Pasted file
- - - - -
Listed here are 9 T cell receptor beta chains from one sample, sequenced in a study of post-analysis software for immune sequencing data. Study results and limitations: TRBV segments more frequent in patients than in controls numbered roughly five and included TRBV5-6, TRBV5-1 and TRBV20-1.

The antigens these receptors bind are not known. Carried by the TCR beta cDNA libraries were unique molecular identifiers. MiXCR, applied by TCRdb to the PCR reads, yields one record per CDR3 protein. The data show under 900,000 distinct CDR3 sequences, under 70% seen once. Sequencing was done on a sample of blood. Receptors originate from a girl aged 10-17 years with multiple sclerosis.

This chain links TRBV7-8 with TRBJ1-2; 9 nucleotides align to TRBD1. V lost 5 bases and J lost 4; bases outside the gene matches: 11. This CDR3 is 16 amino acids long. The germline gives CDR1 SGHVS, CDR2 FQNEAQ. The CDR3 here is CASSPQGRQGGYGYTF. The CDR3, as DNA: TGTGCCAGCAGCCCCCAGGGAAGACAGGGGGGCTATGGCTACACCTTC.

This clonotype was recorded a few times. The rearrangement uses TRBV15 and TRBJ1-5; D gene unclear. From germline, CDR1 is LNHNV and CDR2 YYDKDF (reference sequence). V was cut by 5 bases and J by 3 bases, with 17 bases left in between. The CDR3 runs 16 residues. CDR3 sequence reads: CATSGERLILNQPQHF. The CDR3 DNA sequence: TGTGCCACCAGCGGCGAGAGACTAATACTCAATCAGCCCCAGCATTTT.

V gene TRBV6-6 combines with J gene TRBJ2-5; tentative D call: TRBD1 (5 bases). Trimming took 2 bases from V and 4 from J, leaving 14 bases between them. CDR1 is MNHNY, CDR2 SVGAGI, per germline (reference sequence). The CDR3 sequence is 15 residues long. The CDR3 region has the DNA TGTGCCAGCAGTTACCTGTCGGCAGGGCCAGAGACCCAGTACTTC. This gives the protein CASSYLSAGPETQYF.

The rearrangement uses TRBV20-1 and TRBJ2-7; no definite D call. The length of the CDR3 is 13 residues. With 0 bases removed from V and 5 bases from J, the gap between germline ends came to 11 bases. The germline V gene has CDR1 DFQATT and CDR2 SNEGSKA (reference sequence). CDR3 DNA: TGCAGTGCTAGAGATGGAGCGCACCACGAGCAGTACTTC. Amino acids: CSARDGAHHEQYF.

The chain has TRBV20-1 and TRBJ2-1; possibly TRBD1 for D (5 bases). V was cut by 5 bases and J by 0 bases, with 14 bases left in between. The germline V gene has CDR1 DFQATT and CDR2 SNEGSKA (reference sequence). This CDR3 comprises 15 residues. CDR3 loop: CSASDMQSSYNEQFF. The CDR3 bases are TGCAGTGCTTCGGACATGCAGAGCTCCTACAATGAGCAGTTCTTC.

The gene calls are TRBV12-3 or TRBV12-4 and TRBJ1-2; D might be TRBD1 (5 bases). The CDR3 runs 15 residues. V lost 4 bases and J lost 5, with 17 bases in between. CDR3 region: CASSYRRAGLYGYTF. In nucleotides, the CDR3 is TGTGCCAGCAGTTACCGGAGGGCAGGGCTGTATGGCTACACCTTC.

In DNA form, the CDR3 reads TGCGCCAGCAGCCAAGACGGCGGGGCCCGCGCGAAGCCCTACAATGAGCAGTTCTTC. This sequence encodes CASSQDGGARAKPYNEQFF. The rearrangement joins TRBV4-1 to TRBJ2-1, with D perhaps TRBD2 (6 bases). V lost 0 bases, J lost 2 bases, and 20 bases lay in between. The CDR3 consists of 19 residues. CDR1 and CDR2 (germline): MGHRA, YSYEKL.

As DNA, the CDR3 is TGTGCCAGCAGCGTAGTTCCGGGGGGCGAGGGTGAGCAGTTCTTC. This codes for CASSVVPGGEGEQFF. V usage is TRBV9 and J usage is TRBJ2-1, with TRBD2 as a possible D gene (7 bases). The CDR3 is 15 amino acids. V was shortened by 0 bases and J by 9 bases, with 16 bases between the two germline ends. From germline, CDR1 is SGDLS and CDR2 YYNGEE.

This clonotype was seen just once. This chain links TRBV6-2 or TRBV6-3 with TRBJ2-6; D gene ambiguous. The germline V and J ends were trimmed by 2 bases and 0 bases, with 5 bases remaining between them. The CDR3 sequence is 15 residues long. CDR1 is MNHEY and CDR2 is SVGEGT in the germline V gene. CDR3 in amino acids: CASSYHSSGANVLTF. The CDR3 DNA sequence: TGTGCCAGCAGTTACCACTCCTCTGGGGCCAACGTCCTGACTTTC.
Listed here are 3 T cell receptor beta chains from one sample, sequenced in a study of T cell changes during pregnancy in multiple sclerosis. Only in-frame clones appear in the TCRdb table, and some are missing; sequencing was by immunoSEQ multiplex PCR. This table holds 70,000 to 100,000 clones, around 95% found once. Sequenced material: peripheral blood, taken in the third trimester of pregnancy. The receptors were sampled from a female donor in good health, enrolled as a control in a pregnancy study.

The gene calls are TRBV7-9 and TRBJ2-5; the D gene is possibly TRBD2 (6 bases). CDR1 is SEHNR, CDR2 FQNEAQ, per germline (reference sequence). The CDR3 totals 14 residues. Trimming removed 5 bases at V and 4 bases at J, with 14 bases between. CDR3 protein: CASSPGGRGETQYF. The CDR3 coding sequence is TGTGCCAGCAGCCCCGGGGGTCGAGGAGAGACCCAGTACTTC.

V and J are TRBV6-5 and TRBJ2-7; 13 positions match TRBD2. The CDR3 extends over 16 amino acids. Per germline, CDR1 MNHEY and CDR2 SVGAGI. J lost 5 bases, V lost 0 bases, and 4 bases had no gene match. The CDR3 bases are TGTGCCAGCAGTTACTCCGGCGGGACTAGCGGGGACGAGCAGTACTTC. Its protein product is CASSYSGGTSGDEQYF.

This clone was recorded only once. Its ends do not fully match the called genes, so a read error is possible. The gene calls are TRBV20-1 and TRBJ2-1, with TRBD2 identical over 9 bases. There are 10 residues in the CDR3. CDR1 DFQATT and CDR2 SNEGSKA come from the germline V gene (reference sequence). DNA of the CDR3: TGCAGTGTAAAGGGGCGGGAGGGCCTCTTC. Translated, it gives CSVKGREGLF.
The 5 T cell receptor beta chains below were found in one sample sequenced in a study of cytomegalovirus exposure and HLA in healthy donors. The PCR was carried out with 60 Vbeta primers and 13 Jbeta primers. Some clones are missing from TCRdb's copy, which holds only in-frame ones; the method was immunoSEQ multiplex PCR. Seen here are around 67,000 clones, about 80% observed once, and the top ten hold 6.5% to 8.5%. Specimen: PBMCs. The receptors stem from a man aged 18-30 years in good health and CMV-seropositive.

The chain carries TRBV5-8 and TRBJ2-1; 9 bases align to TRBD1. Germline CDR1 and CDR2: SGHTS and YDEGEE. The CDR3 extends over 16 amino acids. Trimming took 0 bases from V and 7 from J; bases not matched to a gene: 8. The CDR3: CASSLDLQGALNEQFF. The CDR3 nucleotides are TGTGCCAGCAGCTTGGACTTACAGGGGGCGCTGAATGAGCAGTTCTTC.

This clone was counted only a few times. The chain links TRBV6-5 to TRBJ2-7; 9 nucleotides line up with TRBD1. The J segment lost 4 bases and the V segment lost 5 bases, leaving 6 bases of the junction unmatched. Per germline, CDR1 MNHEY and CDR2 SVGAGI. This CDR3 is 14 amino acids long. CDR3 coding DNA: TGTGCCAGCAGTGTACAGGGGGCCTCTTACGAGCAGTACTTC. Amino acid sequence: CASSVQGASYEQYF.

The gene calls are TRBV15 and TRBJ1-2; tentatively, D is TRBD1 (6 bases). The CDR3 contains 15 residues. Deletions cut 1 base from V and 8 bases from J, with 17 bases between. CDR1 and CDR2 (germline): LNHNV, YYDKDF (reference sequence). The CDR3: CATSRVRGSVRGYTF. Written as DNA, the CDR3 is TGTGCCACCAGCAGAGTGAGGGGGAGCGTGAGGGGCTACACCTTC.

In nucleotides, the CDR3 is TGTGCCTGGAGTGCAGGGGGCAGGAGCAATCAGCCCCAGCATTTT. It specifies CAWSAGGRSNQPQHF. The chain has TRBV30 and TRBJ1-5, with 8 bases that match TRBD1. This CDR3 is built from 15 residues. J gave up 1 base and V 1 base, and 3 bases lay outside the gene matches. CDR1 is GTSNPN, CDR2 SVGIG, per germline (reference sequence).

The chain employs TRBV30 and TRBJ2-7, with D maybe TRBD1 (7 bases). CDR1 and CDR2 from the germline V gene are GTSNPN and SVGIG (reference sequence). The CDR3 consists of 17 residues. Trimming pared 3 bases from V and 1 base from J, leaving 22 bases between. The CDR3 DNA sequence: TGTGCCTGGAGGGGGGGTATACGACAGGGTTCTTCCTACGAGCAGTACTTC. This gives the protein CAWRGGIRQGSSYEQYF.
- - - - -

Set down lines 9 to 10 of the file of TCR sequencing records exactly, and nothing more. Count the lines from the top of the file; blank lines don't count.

In DNA form, the CDR3 reads TGCGCCAGCAGCCAAGACGGCGGGGCCCGCGCGAAGCCCTACAATGAGCAGTTCTTC. This sequence encodes CASSQDGGARAKPYNEQFF. The rearrangement joins TRBV4-1 to TRBJ2-1, with D perhaps TRBD2 (6 bases). V lost 0 bases, J lost 2 bases, and 20 bases lay in between. The CDR3 consists of 19 residues. CDR1 and CDR2 (germline): MGHRA, YSYEKL.

As DNA, the CDR3 is TGTGCCAGCAGCGTAGTTCCGGGGGGCGAGGGTGAGCAGTTCTTC. This codes for CASSVVPGGEGEQFF. V usage is TRBV9 and J usage is TRBJ2-1, with TRBD2 as a possible D gene (7 bases). The CDR3 is 15 amino acids. V was shortened by 0 bases and J by 9 bases, with 16 bases between the two germline ends. From germline, CDR1 is SGDLS and CDR2 YYNGEE.